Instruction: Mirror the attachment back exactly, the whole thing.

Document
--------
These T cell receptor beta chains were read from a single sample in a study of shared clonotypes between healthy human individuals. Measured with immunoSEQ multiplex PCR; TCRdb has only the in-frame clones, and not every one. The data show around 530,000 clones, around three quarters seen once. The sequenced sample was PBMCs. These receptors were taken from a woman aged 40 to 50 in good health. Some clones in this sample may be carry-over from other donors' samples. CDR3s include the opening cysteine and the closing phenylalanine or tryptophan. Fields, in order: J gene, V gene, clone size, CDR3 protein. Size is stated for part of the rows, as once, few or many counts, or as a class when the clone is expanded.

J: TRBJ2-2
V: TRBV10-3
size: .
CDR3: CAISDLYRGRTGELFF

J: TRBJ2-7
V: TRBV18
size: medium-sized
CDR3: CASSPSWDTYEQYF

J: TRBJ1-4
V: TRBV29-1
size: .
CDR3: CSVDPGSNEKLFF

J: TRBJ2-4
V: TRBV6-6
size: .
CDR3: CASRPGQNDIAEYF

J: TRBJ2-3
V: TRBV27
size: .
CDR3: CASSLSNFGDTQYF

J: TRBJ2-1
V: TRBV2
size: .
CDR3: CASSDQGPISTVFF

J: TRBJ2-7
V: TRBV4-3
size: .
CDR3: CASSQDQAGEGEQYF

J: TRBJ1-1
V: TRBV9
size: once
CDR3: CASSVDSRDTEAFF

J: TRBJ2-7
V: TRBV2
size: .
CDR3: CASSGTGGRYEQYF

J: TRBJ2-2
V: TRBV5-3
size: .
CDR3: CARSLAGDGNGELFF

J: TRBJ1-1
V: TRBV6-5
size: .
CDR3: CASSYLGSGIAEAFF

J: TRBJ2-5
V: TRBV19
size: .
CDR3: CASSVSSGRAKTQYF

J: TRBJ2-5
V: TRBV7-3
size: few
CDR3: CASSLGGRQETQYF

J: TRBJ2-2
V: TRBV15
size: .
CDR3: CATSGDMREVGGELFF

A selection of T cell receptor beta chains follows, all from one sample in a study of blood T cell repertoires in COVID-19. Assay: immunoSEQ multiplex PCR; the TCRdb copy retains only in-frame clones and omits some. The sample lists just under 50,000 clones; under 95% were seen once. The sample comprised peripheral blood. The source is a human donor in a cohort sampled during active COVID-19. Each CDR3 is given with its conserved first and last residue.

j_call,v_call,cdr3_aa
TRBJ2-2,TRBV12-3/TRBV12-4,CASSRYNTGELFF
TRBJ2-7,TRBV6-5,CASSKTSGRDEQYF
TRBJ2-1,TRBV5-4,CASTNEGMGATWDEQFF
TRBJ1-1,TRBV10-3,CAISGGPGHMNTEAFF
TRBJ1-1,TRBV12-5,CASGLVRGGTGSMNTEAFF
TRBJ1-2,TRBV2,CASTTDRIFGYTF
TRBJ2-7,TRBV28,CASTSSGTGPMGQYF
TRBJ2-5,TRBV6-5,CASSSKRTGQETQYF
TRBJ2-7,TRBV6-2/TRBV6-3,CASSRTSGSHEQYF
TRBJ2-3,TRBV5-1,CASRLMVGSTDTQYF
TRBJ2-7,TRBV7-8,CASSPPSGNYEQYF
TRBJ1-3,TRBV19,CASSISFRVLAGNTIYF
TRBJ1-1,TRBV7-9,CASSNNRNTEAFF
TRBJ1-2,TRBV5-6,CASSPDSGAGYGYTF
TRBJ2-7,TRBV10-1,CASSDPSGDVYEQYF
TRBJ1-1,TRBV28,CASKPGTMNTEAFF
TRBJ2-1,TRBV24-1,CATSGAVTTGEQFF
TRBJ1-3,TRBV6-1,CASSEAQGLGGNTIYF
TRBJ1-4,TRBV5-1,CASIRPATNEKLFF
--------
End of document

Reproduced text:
These T cell receptor beta chains were read from a single sample in a study of shared clonotypes between healthy human individuals. Measured with immunoSEQ multiplex PCR; TCRdb has only the in-frame clones, and not every one. The data show around 530,000 clones, around three quarters seen once. The sequenced sample was PBMCs. These receptors were taken from a woman aged 40 to 50 in good health. Some clones in this sample may be carry-over from other donors' samples. CDR3s include the opening cysteine and the closing phenylalanine or tryptophan. Fields, in order: J gene, V gene, clone size, CDR3 protein. Size is stated for part of the rows, as once, few or many counts, or as a class when the clone is expanded.

J: TRBJ2-2
V: TRBV10-3
size: .
CDR3: CAISDLYRGRTGELFF

J: TRBJ2-7
V: TRBV18
size: medium-sized
CDR3: CASSPSWDTYEQYF

J: TRBJ1-4
V: TRBV29-1
size: .
CDR3: CSVDPGSNEKLFF

J: TRBJ2-4
V: TRBV6-6
size: .
CDR3: CASRPGQNDIAEYF

J: TRBJ2-3
V: TRBV27
size: .
CDR3: CASSLSNFGDTQYF

J: TRBJ2-1
V: TRBV2
size: .
CDR3: CASSDQGPISTVFF

J: TRBJ2-7
V: TRBV4-3
size: .
CDR3: CASSQDQAGEGEQYF

J: TRBJ1-1
V: TRBV9
size: once
CDR3: CASSVDSRDTEAFF

J: TRBJ2-7
V: TRBV2
size: .
CDR3: CASSGTGGRYEQYF

J: TRBJ2-2
V: TRBV5-3
size: .
CDR3: CARSLAGDGNGELFF

J: TRBJ1-1
V: TRBV6-5
size: .
CDR3: CASSYLGSGIAEAFF

J: TRBJ2-5
V: TRBV19
size: .
CDR3: CASSVSSGRAKTQYF

J: TRBJ2-5
V: TRBV7-3
size: few
CDR3: CASSLGGRQETQYF

J: TRBJ2-2
V: TRBV15
size: .
CDR3: CATSGDMREVGGELFF

A selection of T cell receptor beta chains follows, all from one sample in a study of blood T cell repertoires in COVID-19. Assay: immunoSEQ multiplex PCR; the TCRdb copy retains only in-frame clones and omits some. The sample lists just under 50,000 clones; under 95% were seen once. The sample comprised peripheral blood. The source is a human donor in a cohort sampled during active COVID-19. Each CDR3 is given with its conserved first and last residue.

j_call,v_call,cdr3_aa
TRBJ2-2,TRBV12-3/TRBV12-4,CASSRYNTGELFF
TRBJ2-7,TRBV6-5,CASSKTSGRDEQYF
TRBJ2-1,TRBV5-4,CASTNEGMGATWDEQFF
TRBJ1-1,TRBV10-3,CAISGGPGHMNTEAFF
TRBJ1-1,TRBV12-5,CASGLVRGGTGSMNTEAFF
TRBJ1-2,TRBV2,CASTTDRIFGYTF
TRBJ2-7,TRBV28,CASTSSGTGPMGQYF
TRBJ2-5,TRBV6-5,CASSSKRTGQETQYF
TRBJ2-7,TRBV6-2/TRBV6-3,CASSRTSGSHEQYF
TRBJ2-3,TRBV5-1,CASRLMVGSTDTQYF
TRBJ2-7,TRBV7-8,CASSPPSGNYEQYF
TRBJ1-3,TRBV19,CASSISFRVLAGNTIYF
TRBJ1-1,TRBV7-9,CASSNNRNTEAFF
TRBJ1-2,TRBV5-6,CASSPDSGAGYGYTF
TRBJ2-7,TRBV10-1,CASSDPSGDVYEQYF
TRBJ1-1,TRBV28,CASKPGTMNTEAFF
TRBJ2-1,TRBV24-1,CATSGAVTTGEQFF
TRBJ1-3,TRBV6-1,CASSEAQGLGGNTIYF
TRBJ1-4,TRBV5-1,CASIRPATNEKLFF